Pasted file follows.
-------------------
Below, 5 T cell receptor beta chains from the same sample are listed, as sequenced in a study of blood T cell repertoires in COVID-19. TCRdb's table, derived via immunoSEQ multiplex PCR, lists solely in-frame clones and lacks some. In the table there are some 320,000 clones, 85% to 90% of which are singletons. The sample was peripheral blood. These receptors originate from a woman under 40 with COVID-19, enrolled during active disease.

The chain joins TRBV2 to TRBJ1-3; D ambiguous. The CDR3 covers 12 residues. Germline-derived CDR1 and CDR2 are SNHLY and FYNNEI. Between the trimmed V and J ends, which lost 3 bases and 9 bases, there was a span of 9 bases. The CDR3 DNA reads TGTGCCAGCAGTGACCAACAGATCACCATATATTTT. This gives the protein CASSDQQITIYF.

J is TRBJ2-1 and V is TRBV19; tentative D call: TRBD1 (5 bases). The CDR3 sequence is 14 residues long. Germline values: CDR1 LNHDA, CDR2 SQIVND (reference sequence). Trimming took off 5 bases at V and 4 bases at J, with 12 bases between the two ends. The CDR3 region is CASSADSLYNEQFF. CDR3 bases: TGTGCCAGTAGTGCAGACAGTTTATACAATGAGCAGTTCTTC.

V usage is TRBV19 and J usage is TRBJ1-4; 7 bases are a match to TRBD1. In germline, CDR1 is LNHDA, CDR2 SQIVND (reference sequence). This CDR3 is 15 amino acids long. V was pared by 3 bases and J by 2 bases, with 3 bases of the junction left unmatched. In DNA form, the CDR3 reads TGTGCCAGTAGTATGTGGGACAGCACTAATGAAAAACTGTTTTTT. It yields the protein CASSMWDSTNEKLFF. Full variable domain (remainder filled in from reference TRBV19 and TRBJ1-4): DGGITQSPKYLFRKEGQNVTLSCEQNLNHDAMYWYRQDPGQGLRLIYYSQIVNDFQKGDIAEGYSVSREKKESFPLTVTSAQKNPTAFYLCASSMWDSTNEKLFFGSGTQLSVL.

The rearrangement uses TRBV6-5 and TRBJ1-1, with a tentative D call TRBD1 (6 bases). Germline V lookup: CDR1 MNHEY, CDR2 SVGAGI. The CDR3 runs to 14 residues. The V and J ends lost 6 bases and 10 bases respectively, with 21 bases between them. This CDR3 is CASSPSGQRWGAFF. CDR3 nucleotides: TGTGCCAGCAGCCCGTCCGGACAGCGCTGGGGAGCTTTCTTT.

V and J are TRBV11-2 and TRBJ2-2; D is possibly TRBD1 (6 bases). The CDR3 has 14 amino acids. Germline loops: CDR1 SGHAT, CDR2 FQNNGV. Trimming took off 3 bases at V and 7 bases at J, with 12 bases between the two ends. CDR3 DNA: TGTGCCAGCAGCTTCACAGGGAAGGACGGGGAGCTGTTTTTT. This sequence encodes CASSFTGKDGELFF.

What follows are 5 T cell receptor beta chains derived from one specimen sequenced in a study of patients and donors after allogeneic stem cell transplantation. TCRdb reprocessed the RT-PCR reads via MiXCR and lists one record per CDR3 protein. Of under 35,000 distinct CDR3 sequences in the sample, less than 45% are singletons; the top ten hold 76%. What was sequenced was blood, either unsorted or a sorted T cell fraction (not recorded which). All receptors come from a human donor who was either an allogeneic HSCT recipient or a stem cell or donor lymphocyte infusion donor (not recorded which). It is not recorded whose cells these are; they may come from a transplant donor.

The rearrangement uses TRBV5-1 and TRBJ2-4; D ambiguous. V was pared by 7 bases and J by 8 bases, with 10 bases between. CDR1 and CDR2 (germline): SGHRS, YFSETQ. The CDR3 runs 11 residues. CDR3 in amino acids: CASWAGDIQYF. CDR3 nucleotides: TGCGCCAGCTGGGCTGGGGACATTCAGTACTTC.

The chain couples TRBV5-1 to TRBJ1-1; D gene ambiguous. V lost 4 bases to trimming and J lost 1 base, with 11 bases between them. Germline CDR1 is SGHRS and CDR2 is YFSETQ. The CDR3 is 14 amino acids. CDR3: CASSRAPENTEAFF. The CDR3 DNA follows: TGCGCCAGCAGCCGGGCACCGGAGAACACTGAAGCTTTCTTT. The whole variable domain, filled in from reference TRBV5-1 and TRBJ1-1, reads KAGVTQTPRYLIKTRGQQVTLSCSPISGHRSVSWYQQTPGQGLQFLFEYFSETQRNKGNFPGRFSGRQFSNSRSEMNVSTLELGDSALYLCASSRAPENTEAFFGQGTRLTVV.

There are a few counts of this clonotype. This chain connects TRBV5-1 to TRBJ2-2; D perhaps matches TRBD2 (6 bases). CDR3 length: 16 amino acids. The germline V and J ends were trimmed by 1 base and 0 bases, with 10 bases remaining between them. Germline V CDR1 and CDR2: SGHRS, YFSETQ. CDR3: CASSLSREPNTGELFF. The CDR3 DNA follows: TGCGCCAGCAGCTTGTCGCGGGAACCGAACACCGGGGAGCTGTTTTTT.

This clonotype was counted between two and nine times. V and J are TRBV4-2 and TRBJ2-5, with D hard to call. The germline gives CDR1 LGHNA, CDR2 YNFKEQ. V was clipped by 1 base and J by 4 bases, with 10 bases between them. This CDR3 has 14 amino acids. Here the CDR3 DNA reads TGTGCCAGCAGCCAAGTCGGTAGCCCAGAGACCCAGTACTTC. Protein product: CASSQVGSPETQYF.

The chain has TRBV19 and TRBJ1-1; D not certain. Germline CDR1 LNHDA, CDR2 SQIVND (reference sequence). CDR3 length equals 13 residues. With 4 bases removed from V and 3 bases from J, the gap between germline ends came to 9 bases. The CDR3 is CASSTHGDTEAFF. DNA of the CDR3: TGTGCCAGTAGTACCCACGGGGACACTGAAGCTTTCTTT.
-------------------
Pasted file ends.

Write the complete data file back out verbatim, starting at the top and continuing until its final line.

Below, 5 T cell receptor beta chains from the same sample are listed, as sequenced in a study of blood T cell repertoires in COVID-19. TCRdb's table, derived via immunoSEQ multiplex PCR, lists solely in-frame clones and lacks some. In the table there are some 320,000 clones, 85% to 90% of which are singletons. The sample was peripheral blood. These receptors originate from a woman under 40 with COVID-19, enrolled during active disease.

The chain joins TRBV2 to TRBJ1-3; D ambiguous. The CDR3 covers 12 residues. Germline-derived CDR1 and CDR2 are SNHLY and FYNNEI. Between the trimmed V and J ends, which lost 3 bases and 9 bases, there was a span of 9 bases. The CDR3 DNA reads TGTGCCAGCAGTGACCAACAGATCACCATATATTTT. This gives the protein CASSDQQITIYF.

J is TRBJ2-1 and V is TRBV19; tentative D call: TRBD1 (5 bases). The CDR3 sequence is 14 residues long. Germline values: CDR1 LNHDA, CDR2 SQIVND (reference sequence). Trimming took off 5 bases at V and 4 bases at J, with 12 bases between the two ends. The CDR3 region is CASSADSLYNEQFF. CDR3 bases: TGTGCCAGTAGTGCAGACAGTTTATACAATGAGCAGTTCTTC.

V usage is TRBV19 and J usage is TRBJ1-4; 7 bases are a match to TRBD1. In germline, CDR1 is LNHDA, CDR2 SQIVND (reference sequence). This CDR3 is 15 amino acids long. V was pared by 3 bases and J by 2 bases, with 3 bases of the junction left unmatched. In DNA form, the CDR3 reads TGTGCCAGTAGTATGTGGGACAGCACTAATGAAAAACTGTTTTTT. It yields the protein CASSMWDSTNEKLFF. Full variable domain (remainder filled in from reference TRBV19 and TRBJ1-4): DGGITQSPKYLFRKEGQNVTLSCEQNLNHDAMYWYRQDPGQGLRLIYYSQIVNDFQKGDIAEGYSVSREKKESFPLTVTSAQKNPTAFYLCASSMWDSTNEKLFFGSGTQLSVL.

The rearrangement uses TRBV6-5 and TRBJ1-1, with a tentative D call TRBD1 (6 bases). Germline V lookup: CDR1 MNHEY, CDR2 SVGAGI. The CDR3 runs to 14 residues. The V and J ends lost 6 bases and 10 bases respectively, with 21 bases between them. This CDR3 is CASSPSGQRWGAFF. CDR3 nucleotides: TGTGCCAGCAGCCCGTCCGGACAGCGCTGGGGAGCTTTCTTT.

V and J are TRBV11-2 and TRBJ2-2; D is possibly TRBD1 (6 bases). The CDR3 has 14 amino acids. Germline loops: CDR1 SGHAT, CDR2 FQNNGV. Trimming took off 3 bases at V and 7 bases at J, with 12 bases between the two ends. CDR3 DNA: TGTGCCAGCAGCTTCACAGGGAAGGACGGGGAGCTGTTTTTT. This sequence encodes CASSFTGKDGELFF.

What follows are 5 T cell receptor beta chains derived from one specimen sequenced in a study of patients and donors after allogeneic stem cell transplantation. TCRdb reprocessed the RT-PCR reads via MiXCR and lists one record per CDR3 protein. Of under 35,000 distinct CDR3 sequences in the sample, less than 45% are singletons; the top ten hold 76%. What was sequenced was blood, either unsorted or a sorted T cell fraction (not recorded which). All receptors come from a human donor who was either an allogeneic HSCT recipient or a stem cell or donor lymphocyte infusion donor (not recorded which). It is not recorded whose cells these are; they may come from a transplant donor.

The rearrangement uses TRBV5-1 and TRBJ2-4; D ambiguous. V was pared by 7 bases and J by 8 bases, with 10 bases between. CDR1 and CDR2 (germline): SGHRS, YFSETQ. The CDR3 runs 11 residues. CDR3 in amino acids: CASWAGDIQYF. CDR3 nucleotides: TGCGCCAGCTGGGCTGGGGACATTCAGTACTTC.

The chain couples TRBV5-1 to TRBJ1-1; D gene ambiguous. V lost 4 bases to trimming and J lost 1 base, with 11 bases between them. Germline CDR1 is SGHRS and CDR2 is YFSETQ. The CDR3 is 14 amino acids. CDR3: CASSRAPENTEAFF. The CDR3 DNA follows: TGCGCCAGCAGCCGGGCACCGGAGAACACTGAAGCTTTCTTT. The whole variable domain, filled in from reference TRBV5-1 and TRBJ1-1, reads KAGVTQTPRYLIKTRGQQVTLSCSPISGHRSVSWYQQTPGQGLQFLFEYFSETQRNKGNFPGRFSGRQFSNSRSEMNVSTLELGDSALYLCASSRAPENTEAFFGQGTRLTVV.

There are a few counts of this clonotype. This chain connects TRBV5-1 to TRBJ2-2; D perhaps matches TRBD2 (6 bases). CDR3 length: 16 amino acids. The germline V and J ends were trimmed by 1 base and 0 bases, with 10 bases remaining between them. Germline V CDR1 and CDR2: SGHRS, YFSETQ. CDR3: CASSLSREPNTGELFF. The CDR3 DNA follows: TGCGCCAGCAGCTTGTCGCGGGAACCGAACACCGGGGAGCTGTTTTTT.

This clonotype was counted between two and nine times. V and J are TRBV4-2 and TRBJ2-5, with D hard to call. The germline gives CDR1 LGHNA, CDR2 YNFKEQ. V was clipped by 1 base and J by 4 bases, with 10 bases between them. This CDR3 has 14 amino acids. Here the CDR3 DNA reads TGTGCCAGCAGCCAAGTCGGTAGCCCAGAGACCCAGTACTTC. Protein product: CASSQVGSPETQYF.

The chain has TRBV19 and TRBJ1-1; D not certain. Germline CDR1 LNHDA, CDR2 SQIVND (reference sequence). CDR3 length equals 13 residues. With 4 bases removed from V and 3 bases from J, the gap between germline ends came to 9 bases. The CDR3 is CASSTHGDTEAFF. DNA of the CDR3: TGTGCCAGTAGTACCCACGGGGACACTGAAGCTTTCTTT.